Apple co-founder Steve Jobs makes several appearances in Walter Isaacson's new biography of Leonardo da Vinci. The two creative geniuses have a lot in common, chief among them is their ability to marry art and science to create world-changing innovations.
Steve Jobs once said that the secret to Apple's success could be found at the intersection of technology and liberal arts. I think the original Macintosh is one of best examples of his approach. Jobs famously assembled a team made up of "musicians, poets, and artists, and zoologists and historians who also happened to know computer science."
Jobs was a genius at creating innovative products because he connected ideas from different fields.
In Isaacson's 620-page book on Leonardo, we see the same approach. For example, the Mona Lisa is "the culmination of a life spent perfecting an ability to stand at the intersection of art and nature," writes Isaacson. Leonardo studied science, math, optics, light, shade, movement, engineering, and anatomy to create the Mona Lisa. He also had to invent new oils and new painting styles to give the Mona Lisa her enigmatic smile.
According to Isaacson, Leonardo was "insatiably curious" and restlessly leapt from subject to subject. If he was passionate about a subject, he'd follow his heart, not knowing where his interest might lead or where it would intersect in the future.
Steve Jobs made similar decisions in his life. For example, he followed his passion for studying calligraphy in college, and not realizing that he would apply it years later to build the first computer with beautiful font and typography. It's what Jobs called "connecting the dots."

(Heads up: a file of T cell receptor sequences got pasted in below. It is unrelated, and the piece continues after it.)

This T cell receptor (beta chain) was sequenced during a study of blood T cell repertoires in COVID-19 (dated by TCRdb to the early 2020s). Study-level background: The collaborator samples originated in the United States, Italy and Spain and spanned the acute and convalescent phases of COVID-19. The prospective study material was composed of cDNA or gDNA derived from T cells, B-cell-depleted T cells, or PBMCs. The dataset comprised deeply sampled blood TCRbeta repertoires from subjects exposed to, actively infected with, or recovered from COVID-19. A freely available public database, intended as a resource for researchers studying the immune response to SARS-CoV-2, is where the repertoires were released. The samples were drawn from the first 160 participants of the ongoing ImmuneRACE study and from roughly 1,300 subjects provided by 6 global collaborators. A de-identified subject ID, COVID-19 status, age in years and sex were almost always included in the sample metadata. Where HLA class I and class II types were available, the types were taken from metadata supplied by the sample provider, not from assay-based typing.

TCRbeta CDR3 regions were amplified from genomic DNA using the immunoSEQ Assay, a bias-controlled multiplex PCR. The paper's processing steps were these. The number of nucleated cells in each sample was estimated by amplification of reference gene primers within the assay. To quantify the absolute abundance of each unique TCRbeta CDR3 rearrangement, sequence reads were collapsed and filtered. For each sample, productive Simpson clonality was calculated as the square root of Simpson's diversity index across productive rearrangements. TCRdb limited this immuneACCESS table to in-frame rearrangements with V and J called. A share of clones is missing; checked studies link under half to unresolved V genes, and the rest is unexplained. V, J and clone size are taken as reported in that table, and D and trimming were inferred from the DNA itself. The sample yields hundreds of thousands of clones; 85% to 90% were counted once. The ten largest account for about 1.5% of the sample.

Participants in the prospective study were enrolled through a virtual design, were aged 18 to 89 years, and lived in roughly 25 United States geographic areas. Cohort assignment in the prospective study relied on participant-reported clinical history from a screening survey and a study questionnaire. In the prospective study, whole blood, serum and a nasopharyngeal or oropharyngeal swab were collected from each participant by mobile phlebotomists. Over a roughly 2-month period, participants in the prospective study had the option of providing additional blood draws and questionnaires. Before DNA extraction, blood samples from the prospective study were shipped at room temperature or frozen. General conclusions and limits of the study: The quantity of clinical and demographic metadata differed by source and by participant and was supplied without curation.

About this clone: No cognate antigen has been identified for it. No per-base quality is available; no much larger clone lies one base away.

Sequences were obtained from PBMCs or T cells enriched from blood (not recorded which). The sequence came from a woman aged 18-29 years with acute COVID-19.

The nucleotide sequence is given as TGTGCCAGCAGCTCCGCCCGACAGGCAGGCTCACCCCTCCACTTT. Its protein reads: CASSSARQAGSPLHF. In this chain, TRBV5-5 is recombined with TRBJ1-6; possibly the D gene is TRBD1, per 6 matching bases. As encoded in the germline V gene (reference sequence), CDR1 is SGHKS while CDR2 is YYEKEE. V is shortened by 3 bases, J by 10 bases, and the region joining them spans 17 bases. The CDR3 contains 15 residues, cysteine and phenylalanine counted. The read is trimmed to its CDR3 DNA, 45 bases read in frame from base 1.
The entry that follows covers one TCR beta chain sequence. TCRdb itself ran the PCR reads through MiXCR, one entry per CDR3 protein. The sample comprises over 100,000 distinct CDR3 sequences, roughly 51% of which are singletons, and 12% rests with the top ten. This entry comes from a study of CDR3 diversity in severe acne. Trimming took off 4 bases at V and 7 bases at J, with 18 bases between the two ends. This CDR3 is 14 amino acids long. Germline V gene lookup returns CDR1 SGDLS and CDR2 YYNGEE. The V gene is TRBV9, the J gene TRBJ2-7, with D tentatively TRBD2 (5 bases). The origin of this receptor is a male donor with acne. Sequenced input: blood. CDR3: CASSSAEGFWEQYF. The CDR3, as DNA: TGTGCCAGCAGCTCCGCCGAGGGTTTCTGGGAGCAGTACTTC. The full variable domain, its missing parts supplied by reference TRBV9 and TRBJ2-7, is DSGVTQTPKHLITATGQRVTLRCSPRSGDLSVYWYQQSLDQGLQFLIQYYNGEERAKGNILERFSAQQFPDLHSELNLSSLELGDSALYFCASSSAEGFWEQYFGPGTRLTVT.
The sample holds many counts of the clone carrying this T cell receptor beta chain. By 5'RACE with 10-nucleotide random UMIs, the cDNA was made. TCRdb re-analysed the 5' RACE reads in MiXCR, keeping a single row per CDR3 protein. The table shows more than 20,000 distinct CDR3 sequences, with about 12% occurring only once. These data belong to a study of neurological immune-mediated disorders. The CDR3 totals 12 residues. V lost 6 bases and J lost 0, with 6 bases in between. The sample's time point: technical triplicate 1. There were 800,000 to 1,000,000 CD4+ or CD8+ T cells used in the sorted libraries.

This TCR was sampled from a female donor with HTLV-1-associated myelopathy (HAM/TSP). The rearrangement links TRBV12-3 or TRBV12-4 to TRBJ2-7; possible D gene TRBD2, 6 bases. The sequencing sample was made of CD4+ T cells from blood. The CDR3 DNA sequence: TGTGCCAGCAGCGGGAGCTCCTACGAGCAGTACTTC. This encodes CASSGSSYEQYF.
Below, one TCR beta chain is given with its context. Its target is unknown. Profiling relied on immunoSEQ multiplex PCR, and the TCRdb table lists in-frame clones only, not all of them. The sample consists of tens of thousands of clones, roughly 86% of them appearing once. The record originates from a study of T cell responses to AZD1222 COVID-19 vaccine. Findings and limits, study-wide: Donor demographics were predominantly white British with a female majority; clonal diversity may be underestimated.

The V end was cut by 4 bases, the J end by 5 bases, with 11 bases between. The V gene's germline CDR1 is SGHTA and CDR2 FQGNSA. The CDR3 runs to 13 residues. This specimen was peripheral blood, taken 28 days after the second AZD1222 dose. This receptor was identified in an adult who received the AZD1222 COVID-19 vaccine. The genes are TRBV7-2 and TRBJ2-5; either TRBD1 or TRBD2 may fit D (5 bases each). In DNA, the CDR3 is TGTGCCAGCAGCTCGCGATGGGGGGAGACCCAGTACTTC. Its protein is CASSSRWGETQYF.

Interestingly, we learn in Isaacson's book that Leonardo was Steve Jobs' hero. In fact, the Apple slide showing two street signs intersecting at the corner of "liberal arts and technology" was directly inspired by Leonardo. Jobs "saw the beauty in both art and engineering, and his ability to combine them was what made him a genius," writes Isaacson.
Isaacson's big takeaway
Isaacson learned from writing books about both Jobs and Leonardo that mixing ideas from different disciplines is a fundamental key to unleashing our creativity. Both men realized that "art is a science and science is an art." And both Jobs and Leonardo would create the conditions for art and science to intermingle.
According to Isaacson:
"Ideas are often generated in physical gathering places where people with diverse interests encounter one another serendipitously. That is why Steve Jobs liked his buildings to have a central atrium...At the court of Ludovico Sforza, Leonardo found friends who could spark new ideas by rubbing together their diverse passions."
Are you "rubbing together" your own diverse passions or creating the conditions for diverse passions to rub together?
When I wrote a book on Steve Jobs (titled, fittingly, The Innovation Secrets of Steve Jobs), I interviewed Harvard psychologists who said that connecting ideas from different disciplines is, indeed, the secret to creativity.
According to the three-year Harvard research, the number one skill that separates innovators from noncreative professionals is "associating": the ability to successfully connect seemingly unrelated questions, problems, or ideas from different fields and apply them to the problem at hand. Unfortunately, say the researchers, far too few people have enough diverse experiences to make powerful associations.
Wandering off on tangents isn't a prized attribute in an increasingly specialized society. Yet Isaacson makes the case that it should be. "Leonardo's willingness to pursue whatever shiny object caught his eye made his mind richer and filled with more connections."
Entrepreneurs, break out of your comfort zone and pursue shiny objects from time to time. If it makes your heart sing, a creative spark might be in your future.